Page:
Many of us like pets and have at least one around. They are excellent companions and for many, they are like a family member. But, supporting a pet involves some financial considerations; going overboard with pet care can cause a dent in one’s budget, similar to any other recurring cost. Canadian Industry Statistics data (from 2009) reveals that pet and pet supplies stores had combined operating revenues of $1.4 billion in 2009 (up from $1.2 billion in 2008). The page also shows that sales at pet and pet supplies stores have increased 6.3% per year on average since 2000. With continued, if not rising, demand, it is important to review ways to keep pet costs down, while continuing to provide them good care. This post looks at the costs involved, primarily when bringing home a dog or cat.

Consider Adoption

Bringing home a pet from the pound saves money as such pets are bound to cost less than purebred ones. Unless the pedigree of an animal is of great significance, adoption might be a good way to provide home to animals from the pound. Typically, pets from shelters are available after they have been neutered, microchipped, and given their shots.

If opting for a pedigreed animal, then it is necessary to learn their specific behavioral issues, grooming requirements, etc. to prepare and allocate a row on the monthly budget sheet. As with other life expenses, it is prudent to shop around to keep grooming and sterilization costs low.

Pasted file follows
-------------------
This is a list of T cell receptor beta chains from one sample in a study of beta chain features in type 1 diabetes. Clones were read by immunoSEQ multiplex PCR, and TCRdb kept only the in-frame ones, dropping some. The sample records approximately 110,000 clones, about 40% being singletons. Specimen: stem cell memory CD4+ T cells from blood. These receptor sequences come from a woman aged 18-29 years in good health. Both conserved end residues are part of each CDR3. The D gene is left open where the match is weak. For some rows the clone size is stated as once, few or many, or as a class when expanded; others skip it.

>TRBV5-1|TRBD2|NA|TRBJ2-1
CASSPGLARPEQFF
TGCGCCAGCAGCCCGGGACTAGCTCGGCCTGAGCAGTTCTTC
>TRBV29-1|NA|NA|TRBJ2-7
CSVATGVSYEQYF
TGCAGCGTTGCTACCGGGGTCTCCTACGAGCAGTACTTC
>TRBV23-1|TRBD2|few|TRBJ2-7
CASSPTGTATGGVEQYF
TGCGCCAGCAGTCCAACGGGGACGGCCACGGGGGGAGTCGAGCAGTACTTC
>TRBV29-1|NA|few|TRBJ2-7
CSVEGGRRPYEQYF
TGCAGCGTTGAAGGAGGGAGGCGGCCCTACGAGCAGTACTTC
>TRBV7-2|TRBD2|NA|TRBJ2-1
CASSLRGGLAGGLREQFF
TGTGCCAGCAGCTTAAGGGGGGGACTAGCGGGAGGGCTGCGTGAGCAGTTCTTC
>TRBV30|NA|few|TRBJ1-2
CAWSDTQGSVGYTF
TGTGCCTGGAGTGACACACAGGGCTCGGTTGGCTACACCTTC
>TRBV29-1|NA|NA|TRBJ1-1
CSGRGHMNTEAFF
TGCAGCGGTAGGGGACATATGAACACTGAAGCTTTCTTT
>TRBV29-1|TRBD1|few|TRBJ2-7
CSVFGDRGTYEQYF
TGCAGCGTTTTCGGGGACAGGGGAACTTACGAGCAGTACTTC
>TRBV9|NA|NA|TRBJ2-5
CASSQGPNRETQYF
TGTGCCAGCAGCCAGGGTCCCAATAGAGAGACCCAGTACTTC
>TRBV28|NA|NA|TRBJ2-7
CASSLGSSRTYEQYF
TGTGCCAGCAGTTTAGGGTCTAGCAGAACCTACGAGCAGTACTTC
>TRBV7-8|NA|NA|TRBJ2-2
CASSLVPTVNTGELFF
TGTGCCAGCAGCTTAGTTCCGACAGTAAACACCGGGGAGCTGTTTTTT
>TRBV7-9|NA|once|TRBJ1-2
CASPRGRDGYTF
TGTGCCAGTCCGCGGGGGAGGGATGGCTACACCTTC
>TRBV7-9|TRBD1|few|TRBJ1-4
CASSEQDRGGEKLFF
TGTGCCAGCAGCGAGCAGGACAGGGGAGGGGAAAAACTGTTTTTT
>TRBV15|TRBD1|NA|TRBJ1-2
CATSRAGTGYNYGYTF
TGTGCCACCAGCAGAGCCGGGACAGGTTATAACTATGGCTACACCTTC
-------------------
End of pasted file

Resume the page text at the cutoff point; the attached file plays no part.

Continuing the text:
Other One-time Costs

Depending on the animal, some basic equipment such as collar, leash, food and water dishes, brush, litter box, scoop, and toys may be required. If not adopting, then neutering and microchipping may have to be paid for.

Ongoing Costs

  • Vet. Finding a good veterinarian, who does not drain your monthly budget is essential and knowing about different costs such as consultation fees, teeth cleaning charges, special charges for overnight stays, etc. would help in determining monthly pet care expenditure. The presence of a general emergency fund will alleviate some financial pain if an unexpected visit due to illness or injury is required.